Furthermore, I discovered energy of the past, energy renewal. Upon leaving the building I glanced back to get another look at the building, discovering that it was at a certain point in time, Sears Roebuck & Co. The building which once gave its community, once again has found a place. This shows the eternal power of energy and exchange. Power can lay dormant for years, and when given the proper encouragement can be brought back to life. This connection to the past could also be found in a footprint in the middle of the market, left by the workers who poured the cement early in the twentieth century. Energy is stored in the work of the past and will forever affect the future. One footprint may change the course of history by starting a chain of exchange and energy.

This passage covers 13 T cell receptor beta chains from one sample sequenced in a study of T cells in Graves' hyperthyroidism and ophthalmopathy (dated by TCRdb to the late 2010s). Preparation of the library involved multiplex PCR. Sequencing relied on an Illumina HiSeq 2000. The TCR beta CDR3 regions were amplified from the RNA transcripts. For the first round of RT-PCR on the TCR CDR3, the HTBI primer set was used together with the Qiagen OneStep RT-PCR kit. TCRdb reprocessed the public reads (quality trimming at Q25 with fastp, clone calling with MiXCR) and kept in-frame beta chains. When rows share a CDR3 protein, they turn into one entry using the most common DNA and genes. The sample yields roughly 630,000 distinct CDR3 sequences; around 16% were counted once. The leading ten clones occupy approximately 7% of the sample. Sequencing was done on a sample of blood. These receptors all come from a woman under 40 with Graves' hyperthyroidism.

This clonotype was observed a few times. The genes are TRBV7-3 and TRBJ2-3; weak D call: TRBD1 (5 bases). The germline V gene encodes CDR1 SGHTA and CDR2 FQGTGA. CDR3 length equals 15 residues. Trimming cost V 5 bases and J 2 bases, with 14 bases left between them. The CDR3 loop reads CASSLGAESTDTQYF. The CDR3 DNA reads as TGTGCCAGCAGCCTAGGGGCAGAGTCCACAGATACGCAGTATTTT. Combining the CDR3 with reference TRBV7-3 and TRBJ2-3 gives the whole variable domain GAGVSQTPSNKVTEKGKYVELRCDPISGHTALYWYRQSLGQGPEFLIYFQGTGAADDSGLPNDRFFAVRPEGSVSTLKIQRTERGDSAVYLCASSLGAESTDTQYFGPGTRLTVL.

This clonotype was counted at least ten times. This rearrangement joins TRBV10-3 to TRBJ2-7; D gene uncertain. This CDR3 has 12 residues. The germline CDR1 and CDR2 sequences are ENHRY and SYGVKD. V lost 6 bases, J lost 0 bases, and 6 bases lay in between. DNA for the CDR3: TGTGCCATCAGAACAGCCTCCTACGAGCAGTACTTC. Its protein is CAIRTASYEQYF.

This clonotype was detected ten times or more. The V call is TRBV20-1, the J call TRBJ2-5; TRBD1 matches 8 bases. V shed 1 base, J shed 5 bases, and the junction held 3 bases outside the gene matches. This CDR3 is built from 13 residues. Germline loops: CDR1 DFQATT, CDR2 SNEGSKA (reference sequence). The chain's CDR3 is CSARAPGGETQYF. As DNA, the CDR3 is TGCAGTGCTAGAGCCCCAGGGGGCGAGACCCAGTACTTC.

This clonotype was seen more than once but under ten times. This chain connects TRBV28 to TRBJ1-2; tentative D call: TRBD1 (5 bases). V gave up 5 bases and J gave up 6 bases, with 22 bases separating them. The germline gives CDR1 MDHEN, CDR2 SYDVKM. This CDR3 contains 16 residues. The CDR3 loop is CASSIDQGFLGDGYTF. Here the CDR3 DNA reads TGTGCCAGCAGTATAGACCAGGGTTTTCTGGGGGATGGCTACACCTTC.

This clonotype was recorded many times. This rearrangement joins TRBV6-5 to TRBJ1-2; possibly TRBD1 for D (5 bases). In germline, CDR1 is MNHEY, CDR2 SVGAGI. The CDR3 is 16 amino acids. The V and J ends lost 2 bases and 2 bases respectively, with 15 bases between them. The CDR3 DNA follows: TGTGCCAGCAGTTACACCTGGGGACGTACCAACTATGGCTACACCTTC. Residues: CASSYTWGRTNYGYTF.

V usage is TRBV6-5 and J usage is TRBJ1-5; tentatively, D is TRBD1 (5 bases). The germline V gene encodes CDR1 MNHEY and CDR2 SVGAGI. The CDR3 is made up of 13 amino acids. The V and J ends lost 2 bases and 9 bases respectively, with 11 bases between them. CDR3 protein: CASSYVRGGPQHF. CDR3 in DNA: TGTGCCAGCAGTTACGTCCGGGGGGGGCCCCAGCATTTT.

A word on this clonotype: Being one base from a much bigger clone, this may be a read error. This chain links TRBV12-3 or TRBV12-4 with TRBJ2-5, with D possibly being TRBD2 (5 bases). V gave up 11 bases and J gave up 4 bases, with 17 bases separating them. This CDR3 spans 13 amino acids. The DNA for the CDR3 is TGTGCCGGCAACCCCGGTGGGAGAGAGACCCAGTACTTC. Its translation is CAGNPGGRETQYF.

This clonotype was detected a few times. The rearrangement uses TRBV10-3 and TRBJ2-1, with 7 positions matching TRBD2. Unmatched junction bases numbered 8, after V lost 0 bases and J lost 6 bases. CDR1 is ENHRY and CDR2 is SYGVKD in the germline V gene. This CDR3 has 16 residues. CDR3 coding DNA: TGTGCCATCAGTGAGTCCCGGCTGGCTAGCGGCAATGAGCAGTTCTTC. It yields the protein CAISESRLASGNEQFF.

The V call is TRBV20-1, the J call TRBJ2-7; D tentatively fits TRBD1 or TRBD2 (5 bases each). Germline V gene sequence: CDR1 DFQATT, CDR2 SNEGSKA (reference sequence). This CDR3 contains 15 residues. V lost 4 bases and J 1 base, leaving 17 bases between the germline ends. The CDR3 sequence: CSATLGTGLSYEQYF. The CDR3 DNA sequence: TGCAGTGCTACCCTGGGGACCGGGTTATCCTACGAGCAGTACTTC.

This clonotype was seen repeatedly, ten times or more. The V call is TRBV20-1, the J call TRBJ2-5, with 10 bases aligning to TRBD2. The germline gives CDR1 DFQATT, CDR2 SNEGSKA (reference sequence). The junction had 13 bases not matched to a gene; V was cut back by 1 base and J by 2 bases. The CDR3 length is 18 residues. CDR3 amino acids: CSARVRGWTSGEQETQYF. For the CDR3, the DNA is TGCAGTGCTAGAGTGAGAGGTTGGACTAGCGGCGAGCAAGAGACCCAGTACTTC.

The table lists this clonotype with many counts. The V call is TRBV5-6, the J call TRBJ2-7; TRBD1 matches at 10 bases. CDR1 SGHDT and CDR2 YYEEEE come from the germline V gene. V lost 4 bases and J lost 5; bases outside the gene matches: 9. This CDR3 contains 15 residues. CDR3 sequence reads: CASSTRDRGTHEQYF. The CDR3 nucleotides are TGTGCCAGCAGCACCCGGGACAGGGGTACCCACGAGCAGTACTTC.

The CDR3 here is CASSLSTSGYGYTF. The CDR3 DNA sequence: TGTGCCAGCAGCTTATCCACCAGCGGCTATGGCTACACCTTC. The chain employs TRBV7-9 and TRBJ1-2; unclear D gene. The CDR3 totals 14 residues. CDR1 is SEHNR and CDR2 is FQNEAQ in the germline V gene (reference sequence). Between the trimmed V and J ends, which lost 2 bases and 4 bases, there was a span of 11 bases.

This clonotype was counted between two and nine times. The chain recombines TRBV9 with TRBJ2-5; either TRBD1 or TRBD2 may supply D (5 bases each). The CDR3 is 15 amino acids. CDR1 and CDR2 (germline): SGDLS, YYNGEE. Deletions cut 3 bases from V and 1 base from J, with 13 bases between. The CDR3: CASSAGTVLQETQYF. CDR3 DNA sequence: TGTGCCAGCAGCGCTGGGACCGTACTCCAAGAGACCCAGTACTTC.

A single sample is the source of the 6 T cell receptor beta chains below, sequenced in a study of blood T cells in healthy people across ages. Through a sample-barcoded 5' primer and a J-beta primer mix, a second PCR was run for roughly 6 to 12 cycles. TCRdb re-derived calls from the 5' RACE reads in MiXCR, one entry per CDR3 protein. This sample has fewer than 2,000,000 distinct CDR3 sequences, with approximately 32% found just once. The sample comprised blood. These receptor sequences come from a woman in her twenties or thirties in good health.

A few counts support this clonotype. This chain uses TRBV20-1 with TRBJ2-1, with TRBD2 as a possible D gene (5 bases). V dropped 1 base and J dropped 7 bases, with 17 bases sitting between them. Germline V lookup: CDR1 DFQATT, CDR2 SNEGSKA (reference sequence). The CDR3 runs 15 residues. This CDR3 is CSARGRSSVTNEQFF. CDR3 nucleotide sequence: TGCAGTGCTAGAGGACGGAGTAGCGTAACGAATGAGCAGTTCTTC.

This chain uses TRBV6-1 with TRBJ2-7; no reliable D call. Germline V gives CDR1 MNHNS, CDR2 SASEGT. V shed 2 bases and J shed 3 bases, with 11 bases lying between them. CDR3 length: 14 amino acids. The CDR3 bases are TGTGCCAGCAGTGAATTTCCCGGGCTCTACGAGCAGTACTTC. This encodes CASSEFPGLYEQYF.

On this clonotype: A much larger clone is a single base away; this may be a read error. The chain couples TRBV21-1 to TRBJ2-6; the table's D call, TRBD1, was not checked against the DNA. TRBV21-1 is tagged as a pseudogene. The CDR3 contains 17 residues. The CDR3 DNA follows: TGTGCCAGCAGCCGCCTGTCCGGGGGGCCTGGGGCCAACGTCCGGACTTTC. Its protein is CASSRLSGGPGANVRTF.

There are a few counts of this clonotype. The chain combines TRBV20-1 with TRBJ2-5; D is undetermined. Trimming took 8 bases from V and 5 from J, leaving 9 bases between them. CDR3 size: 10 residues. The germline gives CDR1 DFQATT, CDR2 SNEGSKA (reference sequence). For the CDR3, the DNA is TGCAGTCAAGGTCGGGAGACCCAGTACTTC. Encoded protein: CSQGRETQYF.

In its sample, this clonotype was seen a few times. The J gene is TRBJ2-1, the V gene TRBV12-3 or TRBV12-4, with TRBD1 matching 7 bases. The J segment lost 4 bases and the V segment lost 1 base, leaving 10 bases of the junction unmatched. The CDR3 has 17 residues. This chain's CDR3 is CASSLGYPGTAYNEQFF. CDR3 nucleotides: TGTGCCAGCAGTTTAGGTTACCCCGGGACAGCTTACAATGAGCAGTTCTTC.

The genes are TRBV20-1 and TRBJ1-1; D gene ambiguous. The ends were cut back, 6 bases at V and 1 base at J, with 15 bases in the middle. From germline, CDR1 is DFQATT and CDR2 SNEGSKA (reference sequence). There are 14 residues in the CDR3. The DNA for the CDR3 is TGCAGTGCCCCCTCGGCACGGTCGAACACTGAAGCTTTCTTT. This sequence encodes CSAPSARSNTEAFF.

The market made obvious the different ways energy could be seen, in the direct exchanges between people and place. Energy, however, goes far beyond simple relationships between people and place. It can also be found within a combination of person’s internal forces and environmental circumstance. To the athlete energy is eating a meal high in carbohydrates the night before the big game. To the computer it is the exchange of electrons across a thin copper wire. To Martha Stewart it is creating Christmas ornaments out of leftover prison food. To the Buddhist it is entering nirvana. To the cast of Jackass it is stapling body parts together and seeing the extremes to which their bodies may be taken. To the scientist it is the discovery of a cure. To the flower child of the 70’s it is the aura surrounding oneself. It is power derived from accomplishment, found in the past, or given by another. No matter what condition, it is an exchange between forces, one empowering the other.

Upon entering the market I heard the music of Juanes and found it welcoming to here a familiar tune